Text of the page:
It’s time to start fresh. 

The second semester of my sophomore year of college is starting this Monday, and if it turns out to be half of what my first semester contained, I really have it in for me. How exciting yet terrifying! Something that is even more surreal is that I looked on my student profile this morning and discovered that, according to Belmont, I technically have junior standing. With everything I’ve experienced in the past three semesters of college, maybe I should be. Rarely do I ever experience something in school anymore that I am just flat out unprepared for (knock on wood). I think something I’ve realized from this is that I have so many opportunities to do new things this semester. I’m starting exclusive lessons on the drum set which I am extremely excited about, and I am going to begin exploring new solo percussion repertoire with my primary classical instructor in order to prepare myself for upcoming recitals and auditions. Quite frankly, I want to start making a name for myself, but more importantly, I want to honor God with the talents that He has endowed me with. Also, I want to continue to show my parents that their investment in my pursuits in music is worth something. When you aren’t able to support yourself, and you’re the last child in the family to go off on their own, there is an unbelievable amount of pressure. You feel like your family legacy is tied to your successes and failures, and it’s easy to think that anything less than achieving the ideal is a disappointment. Success and failure, however, isn’t what determines whether this path is worth something. 

It is worth something because it is the path that God has allowed me to walk on, for better or worse. 

Too many people see success as the end all, and their idea of success may not even be what God’s idea of success for them is. If our idea of success is something that results in worldly satisfaction or possessions, we have truly failed in pursuing the kingdom of God like we are supposed to. As much as I love music, I try as hard as I can not to do it for the recognition. Do I want to reputable as a musician? Yes. Do I want to be famous just like half of the people I go to school with at Belmont want to be? Absolutely not. In the end, God’s not going to care about my right or wrong notes, the auditions I won or the ones I lost, or how many people filled the seats in my last concert. He’s going to care about whether I was a faithful servant to Him or not. He’s going to care about whether I used my talents to reach other people and love on them with music versus showering myself with praises and scoffing at the people that don’t understand what I do. I feel like, as far as music goes, Jesus wants me to be a friend of those I come across instead of a colleague.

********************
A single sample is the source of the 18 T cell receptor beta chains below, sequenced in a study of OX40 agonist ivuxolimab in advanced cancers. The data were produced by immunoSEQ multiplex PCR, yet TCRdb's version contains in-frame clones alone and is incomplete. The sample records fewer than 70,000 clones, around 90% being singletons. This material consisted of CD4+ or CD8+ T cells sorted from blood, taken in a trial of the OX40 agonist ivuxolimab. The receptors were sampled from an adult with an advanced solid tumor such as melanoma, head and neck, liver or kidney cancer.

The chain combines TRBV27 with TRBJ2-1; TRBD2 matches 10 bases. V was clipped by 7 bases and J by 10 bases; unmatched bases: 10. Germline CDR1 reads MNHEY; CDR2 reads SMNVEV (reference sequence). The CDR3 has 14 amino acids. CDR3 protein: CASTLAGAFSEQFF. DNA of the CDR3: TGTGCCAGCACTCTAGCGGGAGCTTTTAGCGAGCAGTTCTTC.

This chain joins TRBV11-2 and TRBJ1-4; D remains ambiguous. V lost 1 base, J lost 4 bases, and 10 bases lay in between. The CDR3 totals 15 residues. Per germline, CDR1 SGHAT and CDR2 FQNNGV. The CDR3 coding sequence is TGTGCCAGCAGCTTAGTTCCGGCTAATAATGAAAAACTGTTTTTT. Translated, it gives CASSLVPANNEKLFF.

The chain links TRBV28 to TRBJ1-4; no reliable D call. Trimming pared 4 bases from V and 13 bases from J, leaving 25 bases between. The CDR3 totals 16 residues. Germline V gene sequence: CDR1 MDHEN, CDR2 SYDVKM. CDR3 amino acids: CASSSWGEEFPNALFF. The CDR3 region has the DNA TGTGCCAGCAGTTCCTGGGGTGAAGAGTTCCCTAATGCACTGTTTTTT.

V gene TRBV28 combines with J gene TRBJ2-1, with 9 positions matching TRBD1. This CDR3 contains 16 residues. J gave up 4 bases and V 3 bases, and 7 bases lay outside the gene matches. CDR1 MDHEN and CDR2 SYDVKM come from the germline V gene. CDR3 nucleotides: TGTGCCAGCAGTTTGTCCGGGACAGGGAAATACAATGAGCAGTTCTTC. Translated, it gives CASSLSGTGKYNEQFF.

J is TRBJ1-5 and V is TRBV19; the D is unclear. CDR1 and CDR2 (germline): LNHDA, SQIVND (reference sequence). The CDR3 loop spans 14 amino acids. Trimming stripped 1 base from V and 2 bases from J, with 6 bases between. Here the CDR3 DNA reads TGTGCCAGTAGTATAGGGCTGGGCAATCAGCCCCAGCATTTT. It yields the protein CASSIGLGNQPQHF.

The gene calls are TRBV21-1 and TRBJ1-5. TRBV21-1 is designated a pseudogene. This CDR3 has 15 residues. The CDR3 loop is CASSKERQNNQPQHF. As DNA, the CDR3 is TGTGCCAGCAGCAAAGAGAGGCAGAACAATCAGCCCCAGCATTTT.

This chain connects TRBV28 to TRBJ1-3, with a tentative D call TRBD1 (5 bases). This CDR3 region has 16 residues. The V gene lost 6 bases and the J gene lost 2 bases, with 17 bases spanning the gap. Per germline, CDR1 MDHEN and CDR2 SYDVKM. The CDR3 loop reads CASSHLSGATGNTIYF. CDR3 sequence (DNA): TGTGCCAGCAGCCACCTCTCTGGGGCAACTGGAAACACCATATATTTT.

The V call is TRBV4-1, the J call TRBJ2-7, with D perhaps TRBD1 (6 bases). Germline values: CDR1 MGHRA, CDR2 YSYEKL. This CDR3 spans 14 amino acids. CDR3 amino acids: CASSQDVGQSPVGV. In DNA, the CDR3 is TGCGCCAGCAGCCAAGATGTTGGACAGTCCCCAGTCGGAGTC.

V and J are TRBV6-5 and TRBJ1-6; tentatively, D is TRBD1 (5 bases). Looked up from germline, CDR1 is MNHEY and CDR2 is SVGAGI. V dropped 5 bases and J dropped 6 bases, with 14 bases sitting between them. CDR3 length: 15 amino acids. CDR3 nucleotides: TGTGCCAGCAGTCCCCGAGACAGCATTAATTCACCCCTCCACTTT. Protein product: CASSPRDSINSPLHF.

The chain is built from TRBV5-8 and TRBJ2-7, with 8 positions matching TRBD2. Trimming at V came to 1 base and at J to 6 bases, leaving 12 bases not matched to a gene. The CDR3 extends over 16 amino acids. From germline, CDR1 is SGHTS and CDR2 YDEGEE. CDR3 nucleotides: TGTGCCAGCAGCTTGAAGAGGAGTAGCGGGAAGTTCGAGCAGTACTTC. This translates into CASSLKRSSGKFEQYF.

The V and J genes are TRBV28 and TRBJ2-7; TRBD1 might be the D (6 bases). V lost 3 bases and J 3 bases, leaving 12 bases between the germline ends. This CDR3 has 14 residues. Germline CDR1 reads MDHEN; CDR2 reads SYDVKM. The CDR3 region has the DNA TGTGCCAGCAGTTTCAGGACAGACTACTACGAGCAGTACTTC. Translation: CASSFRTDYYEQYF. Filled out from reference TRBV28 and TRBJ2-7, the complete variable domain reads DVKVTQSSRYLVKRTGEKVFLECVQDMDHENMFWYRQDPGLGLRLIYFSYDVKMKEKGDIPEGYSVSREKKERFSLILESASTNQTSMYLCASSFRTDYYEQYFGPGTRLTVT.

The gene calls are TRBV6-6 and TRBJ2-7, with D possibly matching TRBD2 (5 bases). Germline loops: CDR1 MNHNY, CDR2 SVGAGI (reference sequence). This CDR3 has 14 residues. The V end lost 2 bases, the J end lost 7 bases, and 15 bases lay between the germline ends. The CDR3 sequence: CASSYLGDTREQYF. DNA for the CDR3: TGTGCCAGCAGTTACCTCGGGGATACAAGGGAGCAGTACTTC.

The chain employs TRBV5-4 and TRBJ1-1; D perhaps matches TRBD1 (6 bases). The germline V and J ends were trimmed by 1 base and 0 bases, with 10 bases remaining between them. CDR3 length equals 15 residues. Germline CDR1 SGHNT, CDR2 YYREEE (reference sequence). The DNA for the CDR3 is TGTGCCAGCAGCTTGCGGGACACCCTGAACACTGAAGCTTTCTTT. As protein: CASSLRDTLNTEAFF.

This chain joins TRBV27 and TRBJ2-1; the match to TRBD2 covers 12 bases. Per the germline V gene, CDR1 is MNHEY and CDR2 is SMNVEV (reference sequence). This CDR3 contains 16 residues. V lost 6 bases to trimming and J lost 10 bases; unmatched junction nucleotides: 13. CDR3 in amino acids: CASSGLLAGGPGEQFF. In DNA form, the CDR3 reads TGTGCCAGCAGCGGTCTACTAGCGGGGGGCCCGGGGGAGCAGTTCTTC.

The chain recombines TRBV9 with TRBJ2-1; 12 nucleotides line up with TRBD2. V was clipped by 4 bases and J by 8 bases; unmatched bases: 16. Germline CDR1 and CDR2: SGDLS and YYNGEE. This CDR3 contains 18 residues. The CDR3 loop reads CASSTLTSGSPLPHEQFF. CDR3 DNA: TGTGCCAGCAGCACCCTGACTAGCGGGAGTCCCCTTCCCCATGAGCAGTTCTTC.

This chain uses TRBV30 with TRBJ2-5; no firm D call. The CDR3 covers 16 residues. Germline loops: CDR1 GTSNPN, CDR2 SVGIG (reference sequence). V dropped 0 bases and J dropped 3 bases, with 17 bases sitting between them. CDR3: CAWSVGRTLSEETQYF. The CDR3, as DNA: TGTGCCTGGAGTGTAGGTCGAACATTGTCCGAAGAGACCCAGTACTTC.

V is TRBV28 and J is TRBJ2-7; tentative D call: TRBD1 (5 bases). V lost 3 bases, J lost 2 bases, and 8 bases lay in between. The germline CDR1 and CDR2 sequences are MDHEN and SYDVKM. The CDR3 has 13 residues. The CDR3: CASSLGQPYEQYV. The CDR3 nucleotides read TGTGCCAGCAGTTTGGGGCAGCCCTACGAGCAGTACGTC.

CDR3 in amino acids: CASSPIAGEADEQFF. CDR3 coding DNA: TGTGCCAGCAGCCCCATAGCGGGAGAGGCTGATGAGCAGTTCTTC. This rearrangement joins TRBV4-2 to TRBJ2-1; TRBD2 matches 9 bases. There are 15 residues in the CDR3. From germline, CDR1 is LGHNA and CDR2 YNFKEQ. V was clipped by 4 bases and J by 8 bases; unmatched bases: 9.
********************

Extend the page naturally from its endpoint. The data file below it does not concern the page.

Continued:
But, to make myself extremely vulnerable, being a true friend is difficult for me. 

I’ve dealt a lot with rejection in the past, and I have had tons of people violate my trust. These experiences have been as simple as someone not being forthcoming about what they truly think about me, and they have been as complex as almost being proselytized into a cult religious group. I think we’ve all experienced something similar to stuff like this, but for some reason I feel like I experience it exponentially more than others. Trusting people takes time for me, and even when I get comfortable, someone can throw all of that away in an instant. It doesn’t just hurt a lot. It hurts for a while, and as soon as you get over it, it happens again. The person that really keeps me going here, honestly, is Jesus. Whenever this stuff happens, I always find myself thinking how much Jesus was and is rejected and will continue to be rejected by the people of this world. When Scripture tells us that there was “one without sin, but none without sorrow,” I really think that shows the true nature of God’s love and grace. God was willing to be rejected like we are, He was willing to weep with us, and He was willing to put His trust in someone who He knew would eventually betray Him. At times, I ask myself, “Who am I to say that I suffer?”

So this year, no matter what happens, I’m sticking to my guns. I’m going to continue loving what I do and who I do it with. I’m not going to waste time mulling over the people that don’t care about me as much as I care about them. I’m going to stop searching for happiness and start finding joy in the life that God has given me. It’s not perfect by any means, but I never doubt that it is good. 

Here’s to 2014 being a good year. 

Christians are (insert adjective).

Christianity, or at least some version of it, has been making the press a lot recently. Usually, when I’m at school in Nashville, I don’t really spend much time on social media, watching TV or keeping up with the world much at all, but since I’ve been home for the holidays, it seems like all I’ve been seeing is a rush of judgment and prejudice from so many people in the Christian community whenever a controversial person or issue becomes part of the discussion. Whenever some famous right-winged believer faces opposition due to negative comments made toward the LGBT community or other minority groups, suddenly a significant minority, at least I hope this is the case, comes storming out of the caverns of Twitter and Facebook and other media outlets stating how this so-called Christian is being persecuted for their beliefs and that America is slowly but surely going to hell in a handbasket.